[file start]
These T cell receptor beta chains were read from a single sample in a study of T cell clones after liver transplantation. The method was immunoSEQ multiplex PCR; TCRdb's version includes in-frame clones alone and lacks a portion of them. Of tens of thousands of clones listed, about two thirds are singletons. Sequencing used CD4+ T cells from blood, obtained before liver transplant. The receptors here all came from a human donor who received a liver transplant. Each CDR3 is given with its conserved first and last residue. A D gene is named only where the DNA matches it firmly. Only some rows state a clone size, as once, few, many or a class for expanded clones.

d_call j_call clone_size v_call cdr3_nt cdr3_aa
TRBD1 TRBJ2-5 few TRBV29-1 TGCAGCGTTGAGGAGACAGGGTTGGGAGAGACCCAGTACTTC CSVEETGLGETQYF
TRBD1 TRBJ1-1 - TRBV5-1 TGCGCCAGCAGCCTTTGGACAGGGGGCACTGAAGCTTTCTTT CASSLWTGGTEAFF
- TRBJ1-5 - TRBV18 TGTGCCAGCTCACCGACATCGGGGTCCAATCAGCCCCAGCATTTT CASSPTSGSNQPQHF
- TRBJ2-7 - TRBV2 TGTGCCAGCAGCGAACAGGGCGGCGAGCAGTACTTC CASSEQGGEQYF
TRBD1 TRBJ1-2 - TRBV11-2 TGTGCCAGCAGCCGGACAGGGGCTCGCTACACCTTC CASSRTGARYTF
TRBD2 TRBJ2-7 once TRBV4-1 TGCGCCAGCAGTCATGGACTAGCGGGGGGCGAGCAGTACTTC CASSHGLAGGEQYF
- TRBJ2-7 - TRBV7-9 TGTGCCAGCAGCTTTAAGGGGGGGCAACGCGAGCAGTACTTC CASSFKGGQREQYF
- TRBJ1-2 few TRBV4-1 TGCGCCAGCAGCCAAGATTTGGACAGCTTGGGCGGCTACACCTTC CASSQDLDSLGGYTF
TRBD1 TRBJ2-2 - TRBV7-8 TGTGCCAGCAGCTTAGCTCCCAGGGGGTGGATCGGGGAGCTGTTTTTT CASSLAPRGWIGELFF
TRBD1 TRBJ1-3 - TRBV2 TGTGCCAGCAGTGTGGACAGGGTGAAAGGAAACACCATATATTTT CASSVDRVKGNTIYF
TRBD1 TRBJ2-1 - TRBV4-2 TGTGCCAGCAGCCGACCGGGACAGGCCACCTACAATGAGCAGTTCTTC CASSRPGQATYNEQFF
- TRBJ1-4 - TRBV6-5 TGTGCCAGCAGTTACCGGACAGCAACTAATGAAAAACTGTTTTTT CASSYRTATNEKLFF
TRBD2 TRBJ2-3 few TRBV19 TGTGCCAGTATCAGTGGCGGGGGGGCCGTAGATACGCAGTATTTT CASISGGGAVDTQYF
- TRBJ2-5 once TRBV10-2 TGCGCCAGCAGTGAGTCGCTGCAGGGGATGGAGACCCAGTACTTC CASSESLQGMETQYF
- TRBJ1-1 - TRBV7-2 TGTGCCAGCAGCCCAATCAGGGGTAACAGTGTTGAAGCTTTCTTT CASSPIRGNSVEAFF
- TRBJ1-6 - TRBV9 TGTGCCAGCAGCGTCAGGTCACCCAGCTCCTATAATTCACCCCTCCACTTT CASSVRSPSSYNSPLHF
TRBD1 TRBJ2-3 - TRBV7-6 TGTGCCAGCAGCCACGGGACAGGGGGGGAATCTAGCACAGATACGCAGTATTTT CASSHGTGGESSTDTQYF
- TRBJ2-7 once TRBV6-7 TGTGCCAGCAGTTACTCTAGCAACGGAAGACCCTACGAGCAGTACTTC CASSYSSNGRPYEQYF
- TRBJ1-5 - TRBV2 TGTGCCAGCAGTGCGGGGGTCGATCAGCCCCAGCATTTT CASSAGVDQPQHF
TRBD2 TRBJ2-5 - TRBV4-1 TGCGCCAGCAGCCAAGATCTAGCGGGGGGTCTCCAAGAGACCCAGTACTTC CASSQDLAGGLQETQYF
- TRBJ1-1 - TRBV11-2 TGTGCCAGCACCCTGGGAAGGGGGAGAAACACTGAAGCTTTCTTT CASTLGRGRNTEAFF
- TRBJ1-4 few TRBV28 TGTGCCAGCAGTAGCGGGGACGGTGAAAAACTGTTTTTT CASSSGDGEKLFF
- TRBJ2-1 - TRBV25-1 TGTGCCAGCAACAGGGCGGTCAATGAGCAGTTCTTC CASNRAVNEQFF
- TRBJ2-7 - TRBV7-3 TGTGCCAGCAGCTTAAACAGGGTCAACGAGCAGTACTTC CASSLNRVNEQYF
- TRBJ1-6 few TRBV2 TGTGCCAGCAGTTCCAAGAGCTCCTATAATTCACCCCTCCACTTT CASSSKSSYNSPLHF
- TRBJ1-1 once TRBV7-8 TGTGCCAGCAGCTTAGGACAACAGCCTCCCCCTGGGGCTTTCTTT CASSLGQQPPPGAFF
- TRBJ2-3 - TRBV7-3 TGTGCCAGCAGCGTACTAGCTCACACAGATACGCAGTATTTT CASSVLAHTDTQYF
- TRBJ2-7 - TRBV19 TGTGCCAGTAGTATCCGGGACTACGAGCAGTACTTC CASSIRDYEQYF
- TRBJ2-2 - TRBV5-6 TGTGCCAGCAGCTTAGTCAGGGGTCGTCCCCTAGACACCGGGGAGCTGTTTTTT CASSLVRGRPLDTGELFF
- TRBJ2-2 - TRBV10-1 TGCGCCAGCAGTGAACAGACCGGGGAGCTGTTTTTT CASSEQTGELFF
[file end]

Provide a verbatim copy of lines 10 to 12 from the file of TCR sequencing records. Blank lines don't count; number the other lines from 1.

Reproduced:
- TRBJ1-2 few TRBV4-1 TGCGCCAGCAGCCAAGATTTGGACAGCTTGGGCGGCTACACCTTC CASSQDLDSLGGYTF
TRBD1 TRBJ2-2 - TRBV7-8 TGTGCCAGCAGCTTAGCTCCCAGGGGGTGGATCGGGGAGCTGTTTTTT CASSLAPRGWIGELFF
TRBD1 TRBJ1-3 - TRBV2 TGTGCCAGCAGTGTGGACAGGGTGAAAGGAAACACCATATATTTT CASSVDRVKGNTIYF